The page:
Repeat the Cycle

JJ Chalmers launches nationwide campaign to bag one of the ‘last plastics’ in our bins

Katie Hill - Editor-in-Chief, My Green Pod

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Published: 3 April 2022

This Article was Written by: Katie Hill - My Green Pod

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Recycle Now and Clear on Plastics have joined forces with BBC presenter JJ Chalmers for a new plastics recycling campaign – Repeat the Cycle – designed to tackle one of the ‘last plastics’ in our bins.

The campaign is addressing a common problem experienced across the UK: the thousands of tonnes of plastic bags and wrapping that are not currently collected in kerbside recycling and are instead lost to landfill.

Collecting bags and wrapping

More than 84% of local authorities collect plastic bottles, tubs, pots and trays at kerbsides for many UK residents, but less than 20% collect plastic bags and wrappings.

Around 290,000 tonnes of plastic wrapping goes in UK bins each year – destined for landfill and incineration.

More than 4,000 UK supermarkets across the UK have now introduced recycling collection points within store for these ubiquitous bags and wrapping – including bread bags, crisp packets and salad bags.

All are linked with Recycle Now to help people find their nearest recycling point on the Recycling Locator.

Recycling confusion

The awareness-raising campaign, which runs for two weeks until 11 April, will help reduce widespread confusion over what to do with these plastic items that very often contaminate collections.

The latest research from Recycle Now shows that almost a quarter (23%) of UK
citizens incorrectly put plastic bags and wrapping in their household recycling – usually through wishcycling – while plastic bags and wrapping is one of the most searched for items on the website by frustrated householders.

‘Recycling is a growing success story in the UK, with most people now routinely recycling. But, if you look inside people’s bins today there remains one stubborn plastic that most of us can’t recycle at home –items like bread bags, chocolate wrappers, crisp packets and toilet roll wrapping.

‘So, we’ve set out to raise awareness and nudge people towards new behaviours by helping them find their nearest recycling point from more than 4,000 supermarket options open to them on the Recycling Locator. It’s simply a case of bagging up your used items and taking them to your local participating supermarket when you next go shopping – and Repeat the Cycle!’

SARAH CLAYTON
Head of Recycle Now and Clear on Plastics


 

‘I’m thrilled to be supporting Recycle Now to help get the word out on recycling plastic bags and wrapping. It’s a passion of mine to keep stuff like plastics in use and out of the environment – that’s why I do a lot of work on upcycling. So, I think it’s fantastic that we can now gather up our plastic bags, wrapping and films, and bring them back to the store each time we shop. It’s a simple habit that will make a huge difference to our impact on the natural environment.’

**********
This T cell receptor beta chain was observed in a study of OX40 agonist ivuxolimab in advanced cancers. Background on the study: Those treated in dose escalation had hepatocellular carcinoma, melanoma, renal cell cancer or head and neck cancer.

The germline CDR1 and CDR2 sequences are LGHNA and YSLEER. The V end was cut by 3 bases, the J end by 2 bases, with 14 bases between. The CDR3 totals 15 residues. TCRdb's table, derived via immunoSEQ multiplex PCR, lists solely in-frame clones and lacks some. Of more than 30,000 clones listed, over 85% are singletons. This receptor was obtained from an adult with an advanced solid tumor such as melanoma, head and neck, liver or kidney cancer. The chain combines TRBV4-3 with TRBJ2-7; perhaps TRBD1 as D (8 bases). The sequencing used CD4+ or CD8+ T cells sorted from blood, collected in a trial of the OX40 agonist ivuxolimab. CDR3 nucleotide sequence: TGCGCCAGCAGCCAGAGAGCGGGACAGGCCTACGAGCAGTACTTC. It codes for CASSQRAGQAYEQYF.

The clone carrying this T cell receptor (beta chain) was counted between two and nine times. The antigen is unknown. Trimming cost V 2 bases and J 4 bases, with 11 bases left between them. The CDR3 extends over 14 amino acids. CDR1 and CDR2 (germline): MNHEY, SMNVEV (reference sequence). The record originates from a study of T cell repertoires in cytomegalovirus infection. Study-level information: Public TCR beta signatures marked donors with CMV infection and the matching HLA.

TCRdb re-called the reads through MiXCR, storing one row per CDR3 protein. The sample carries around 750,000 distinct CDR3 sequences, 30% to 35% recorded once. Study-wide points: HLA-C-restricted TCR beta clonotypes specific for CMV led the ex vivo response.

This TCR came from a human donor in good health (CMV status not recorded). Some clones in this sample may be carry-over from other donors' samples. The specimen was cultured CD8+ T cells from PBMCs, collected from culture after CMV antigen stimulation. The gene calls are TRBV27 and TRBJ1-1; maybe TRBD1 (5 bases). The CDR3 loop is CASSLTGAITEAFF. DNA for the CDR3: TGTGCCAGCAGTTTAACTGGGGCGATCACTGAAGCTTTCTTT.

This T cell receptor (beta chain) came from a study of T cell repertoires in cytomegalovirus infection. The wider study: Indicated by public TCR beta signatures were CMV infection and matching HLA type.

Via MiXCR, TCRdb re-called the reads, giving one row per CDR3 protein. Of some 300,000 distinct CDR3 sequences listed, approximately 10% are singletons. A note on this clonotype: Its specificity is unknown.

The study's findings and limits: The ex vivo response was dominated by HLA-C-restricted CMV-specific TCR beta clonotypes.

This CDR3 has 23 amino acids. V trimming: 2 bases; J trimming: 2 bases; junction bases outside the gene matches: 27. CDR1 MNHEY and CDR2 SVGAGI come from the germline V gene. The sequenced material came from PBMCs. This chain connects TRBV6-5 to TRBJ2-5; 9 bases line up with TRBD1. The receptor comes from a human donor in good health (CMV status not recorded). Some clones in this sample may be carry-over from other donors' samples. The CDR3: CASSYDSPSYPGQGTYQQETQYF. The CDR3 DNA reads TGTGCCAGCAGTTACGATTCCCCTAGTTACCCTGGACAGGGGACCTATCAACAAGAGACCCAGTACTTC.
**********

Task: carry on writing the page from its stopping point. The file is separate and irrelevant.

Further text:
JJ CHALMERS
Invictus Games athlete, Winter Olympics presenter and Strictly Come Dancing star

Participating shops

The campaign is supported by a host of brands, retailers and businesses signed up to The UK Plastics Pact.

Participating supermarkets include Tesco, Co-op and Sainsburys, with other major retailers on the cusp of rolling out services or currently trialling options. The campaign is also supported by local authorities and UK governments.

While Recycle Now will help people recycle more of their plastic bags and wrapping, Clear on Plastics will support its sister brand by bringing information and tips to cut through the confusion on plastics on social media and on its website.

The case for removing packaging

WRAP, the NGO behind the Recycle Now and Clear on Plastics brands, is also leading the UK Plastics Pact.

This recently published its ground-breaking new report on removing plastic packaging from fresh, uncut fruit and vegetables following research results that challenge accepted thinking that plastic packaging extends shelf life in the home, and showing that removing packaging can reduce food waste, by allowing people to buy what they need.

WRAP is also undertaking trials to increase kerbside collections of plastic bags and wrappings, and published industry guidance on how to manage front-of-store collections.

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